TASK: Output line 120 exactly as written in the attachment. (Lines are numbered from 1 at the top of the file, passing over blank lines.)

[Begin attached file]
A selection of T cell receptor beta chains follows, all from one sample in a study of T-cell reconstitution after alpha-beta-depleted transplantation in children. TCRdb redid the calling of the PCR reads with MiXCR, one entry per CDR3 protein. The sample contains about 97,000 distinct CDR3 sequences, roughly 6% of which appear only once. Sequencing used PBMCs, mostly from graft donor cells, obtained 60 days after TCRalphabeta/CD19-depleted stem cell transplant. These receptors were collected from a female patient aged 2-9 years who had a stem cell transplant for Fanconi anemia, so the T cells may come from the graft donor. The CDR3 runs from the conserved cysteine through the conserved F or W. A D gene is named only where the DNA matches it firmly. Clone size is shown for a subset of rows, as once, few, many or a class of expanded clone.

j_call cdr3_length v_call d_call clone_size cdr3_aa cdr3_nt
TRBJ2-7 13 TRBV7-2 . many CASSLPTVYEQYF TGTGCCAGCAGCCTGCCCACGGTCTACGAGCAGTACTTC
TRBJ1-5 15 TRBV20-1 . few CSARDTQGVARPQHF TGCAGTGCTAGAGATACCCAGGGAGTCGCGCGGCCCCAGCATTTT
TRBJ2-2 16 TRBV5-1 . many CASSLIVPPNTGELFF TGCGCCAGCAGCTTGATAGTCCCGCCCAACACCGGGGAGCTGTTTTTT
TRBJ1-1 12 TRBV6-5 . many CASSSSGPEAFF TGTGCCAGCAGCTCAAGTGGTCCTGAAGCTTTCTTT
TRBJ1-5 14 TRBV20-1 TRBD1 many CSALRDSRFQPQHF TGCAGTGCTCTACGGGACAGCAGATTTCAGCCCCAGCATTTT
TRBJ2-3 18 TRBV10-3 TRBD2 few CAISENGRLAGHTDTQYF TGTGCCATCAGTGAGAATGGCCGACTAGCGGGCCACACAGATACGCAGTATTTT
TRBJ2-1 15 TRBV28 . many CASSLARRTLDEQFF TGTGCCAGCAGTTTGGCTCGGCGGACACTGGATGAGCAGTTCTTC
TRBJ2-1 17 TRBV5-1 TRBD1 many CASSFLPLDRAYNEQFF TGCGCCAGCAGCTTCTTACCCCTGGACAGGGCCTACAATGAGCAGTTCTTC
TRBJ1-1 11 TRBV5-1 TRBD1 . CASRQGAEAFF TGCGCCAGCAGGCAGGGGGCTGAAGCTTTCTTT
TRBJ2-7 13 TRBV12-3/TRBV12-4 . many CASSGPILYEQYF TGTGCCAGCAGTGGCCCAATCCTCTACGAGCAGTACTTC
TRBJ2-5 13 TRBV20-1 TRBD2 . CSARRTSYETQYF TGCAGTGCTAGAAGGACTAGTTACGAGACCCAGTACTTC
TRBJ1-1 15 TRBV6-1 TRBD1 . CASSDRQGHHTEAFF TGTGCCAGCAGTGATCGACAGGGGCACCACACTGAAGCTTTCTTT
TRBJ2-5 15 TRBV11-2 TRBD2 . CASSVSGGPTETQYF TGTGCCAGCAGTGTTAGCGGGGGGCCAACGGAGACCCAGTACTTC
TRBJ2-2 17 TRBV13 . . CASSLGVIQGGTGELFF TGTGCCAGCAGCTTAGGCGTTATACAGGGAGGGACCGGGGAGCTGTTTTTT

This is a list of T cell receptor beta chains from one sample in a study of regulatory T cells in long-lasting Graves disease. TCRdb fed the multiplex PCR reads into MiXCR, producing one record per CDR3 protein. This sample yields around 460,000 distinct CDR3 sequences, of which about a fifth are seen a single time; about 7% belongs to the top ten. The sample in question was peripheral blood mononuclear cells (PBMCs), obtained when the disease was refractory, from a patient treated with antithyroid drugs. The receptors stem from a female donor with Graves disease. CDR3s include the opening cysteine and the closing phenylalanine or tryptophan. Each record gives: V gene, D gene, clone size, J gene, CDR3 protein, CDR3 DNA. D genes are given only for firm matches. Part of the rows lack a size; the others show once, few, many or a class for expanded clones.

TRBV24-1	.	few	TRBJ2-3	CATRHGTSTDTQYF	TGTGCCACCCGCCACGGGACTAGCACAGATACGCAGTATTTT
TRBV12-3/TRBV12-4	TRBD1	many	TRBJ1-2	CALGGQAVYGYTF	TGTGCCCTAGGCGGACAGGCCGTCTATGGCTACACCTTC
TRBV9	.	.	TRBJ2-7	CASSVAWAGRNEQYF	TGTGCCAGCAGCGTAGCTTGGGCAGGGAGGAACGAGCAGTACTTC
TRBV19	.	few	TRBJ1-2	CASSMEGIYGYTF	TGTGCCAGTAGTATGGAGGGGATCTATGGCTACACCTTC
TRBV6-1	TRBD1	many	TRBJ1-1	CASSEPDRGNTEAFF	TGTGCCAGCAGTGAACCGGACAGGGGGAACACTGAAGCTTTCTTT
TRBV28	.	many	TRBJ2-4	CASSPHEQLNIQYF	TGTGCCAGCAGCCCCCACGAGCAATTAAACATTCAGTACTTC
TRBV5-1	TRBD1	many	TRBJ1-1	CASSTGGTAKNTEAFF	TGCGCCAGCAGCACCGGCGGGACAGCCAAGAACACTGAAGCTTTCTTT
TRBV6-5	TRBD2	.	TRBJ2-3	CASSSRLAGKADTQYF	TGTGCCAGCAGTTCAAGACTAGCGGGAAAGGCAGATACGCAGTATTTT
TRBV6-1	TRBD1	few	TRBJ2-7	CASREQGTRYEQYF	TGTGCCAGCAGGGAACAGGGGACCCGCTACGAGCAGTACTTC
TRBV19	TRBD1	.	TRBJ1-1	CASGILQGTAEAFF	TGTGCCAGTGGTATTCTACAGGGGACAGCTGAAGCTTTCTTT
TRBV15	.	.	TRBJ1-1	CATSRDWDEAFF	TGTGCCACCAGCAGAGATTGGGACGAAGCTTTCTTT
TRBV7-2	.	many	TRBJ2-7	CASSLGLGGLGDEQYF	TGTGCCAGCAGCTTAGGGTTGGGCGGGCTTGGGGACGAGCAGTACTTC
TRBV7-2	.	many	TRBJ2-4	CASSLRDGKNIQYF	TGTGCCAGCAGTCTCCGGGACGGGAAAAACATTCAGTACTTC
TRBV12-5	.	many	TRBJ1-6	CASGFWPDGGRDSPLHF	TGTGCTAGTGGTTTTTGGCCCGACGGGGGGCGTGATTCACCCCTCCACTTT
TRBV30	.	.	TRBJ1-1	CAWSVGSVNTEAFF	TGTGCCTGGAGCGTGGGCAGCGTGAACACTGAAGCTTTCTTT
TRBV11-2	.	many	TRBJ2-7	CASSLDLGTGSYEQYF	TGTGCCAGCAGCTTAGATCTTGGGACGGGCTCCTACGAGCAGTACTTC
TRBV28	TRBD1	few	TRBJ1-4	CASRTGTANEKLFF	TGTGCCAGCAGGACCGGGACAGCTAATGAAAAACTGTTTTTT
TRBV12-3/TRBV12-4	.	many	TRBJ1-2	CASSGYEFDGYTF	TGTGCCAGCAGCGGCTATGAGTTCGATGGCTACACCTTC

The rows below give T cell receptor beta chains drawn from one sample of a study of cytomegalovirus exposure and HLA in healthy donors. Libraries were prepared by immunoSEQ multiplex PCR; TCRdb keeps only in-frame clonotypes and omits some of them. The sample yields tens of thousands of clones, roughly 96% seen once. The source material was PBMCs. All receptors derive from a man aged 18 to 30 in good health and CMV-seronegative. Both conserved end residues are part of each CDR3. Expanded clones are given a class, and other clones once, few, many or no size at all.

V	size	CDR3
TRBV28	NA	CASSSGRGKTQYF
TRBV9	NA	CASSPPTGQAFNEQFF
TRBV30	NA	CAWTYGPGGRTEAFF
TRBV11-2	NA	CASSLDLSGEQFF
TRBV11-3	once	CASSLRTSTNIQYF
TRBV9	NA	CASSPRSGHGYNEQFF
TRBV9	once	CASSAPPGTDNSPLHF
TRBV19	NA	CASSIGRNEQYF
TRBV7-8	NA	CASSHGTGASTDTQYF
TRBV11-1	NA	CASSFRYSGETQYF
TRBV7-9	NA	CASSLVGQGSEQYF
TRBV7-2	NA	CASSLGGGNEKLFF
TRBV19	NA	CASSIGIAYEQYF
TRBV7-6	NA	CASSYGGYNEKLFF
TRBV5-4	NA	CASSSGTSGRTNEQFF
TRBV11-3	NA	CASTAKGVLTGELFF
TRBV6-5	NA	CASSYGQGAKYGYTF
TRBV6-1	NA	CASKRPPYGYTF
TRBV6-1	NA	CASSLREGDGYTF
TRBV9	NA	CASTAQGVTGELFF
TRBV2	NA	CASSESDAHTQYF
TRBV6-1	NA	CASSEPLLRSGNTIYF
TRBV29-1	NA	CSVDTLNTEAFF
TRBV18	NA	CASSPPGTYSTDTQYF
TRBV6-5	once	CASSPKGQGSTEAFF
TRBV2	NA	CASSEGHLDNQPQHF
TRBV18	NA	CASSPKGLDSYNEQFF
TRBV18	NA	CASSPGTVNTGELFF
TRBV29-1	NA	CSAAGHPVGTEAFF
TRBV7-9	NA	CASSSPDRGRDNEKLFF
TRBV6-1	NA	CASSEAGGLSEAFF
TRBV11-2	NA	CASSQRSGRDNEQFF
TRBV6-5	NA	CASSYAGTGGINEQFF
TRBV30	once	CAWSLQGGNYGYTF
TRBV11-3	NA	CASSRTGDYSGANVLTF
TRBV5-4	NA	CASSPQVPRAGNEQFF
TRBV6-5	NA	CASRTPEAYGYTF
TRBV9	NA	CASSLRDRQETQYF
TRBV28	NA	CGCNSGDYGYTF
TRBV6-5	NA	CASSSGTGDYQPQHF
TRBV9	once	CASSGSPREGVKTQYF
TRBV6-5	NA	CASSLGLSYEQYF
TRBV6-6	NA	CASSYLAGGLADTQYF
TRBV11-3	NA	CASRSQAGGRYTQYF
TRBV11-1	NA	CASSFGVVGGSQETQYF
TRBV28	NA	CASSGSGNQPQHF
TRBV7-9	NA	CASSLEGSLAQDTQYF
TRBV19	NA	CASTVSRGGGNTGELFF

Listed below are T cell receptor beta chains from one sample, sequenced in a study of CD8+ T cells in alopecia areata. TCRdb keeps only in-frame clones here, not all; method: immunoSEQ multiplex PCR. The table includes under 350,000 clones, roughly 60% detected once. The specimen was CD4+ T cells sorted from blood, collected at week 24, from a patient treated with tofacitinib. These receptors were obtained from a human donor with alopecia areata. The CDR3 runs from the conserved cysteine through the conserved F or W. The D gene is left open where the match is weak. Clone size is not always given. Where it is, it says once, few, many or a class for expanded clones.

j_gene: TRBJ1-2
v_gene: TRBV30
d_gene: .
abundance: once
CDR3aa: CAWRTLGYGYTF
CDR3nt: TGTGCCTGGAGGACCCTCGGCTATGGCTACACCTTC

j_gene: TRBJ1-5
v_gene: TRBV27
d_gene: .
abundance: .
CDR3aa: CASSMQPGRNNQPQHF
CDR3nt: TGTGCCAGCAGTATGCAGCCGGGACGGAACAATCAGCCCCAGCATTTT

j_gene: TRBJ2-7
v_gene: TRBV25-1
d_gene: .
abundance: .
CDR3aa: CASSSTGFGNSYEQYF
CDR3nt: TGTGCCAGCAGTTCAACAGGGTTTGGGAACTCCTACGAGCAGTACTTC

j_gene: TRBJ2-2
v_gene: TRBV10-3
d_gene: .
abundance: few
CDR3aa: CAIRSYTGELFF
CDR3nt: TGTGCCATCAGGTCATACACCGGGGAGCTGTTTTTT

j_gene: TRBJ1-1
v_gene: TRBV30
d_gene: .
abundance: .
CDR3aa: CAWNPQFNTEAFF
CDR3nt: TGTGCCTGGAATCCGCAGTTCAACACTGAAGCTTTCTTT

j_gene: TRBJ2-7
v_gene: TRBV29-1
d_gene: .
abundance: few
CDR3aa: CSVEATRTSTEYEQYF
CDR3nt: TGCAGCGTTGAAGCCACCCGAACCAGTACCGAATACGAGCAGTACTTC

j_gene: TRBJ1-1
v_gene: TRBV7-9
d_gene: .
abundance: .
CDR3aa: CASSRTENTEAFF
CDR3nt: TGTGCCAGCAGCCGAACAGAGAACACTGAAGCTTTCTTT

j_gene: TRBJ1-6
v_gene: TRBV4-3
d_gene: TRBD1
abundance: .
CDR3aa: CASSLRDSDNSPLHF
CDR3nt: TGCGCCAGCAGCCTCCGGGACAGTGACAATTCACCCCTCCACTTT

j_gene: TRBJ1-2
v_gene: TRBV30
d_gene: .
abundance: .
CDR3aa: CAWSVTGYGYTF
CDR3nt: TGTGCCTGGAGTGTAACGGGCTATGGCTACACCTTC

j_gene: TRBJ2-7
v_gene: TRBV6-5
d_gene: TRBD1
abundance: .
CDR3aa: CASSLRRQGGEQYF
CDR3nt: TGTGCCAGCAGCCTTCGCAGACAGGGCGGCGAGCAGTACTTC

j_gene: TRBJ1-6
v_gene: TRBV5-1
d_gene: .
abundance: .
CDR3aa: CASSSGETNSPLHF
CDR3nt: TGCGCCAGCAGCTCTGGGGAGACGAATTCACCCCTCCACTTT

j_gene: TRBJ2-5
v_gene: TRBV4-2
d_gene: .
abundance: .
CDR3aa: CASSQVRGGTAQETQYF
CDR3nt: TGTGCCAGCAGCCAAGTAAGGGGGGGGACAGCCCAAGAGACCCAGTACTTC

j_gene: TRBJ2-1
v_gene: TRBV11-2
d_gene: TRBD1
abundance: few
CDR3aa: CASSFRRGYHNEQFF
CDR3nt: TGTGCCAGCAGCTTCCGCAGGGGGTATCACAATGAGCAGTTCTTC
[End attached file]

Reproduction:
abundance: few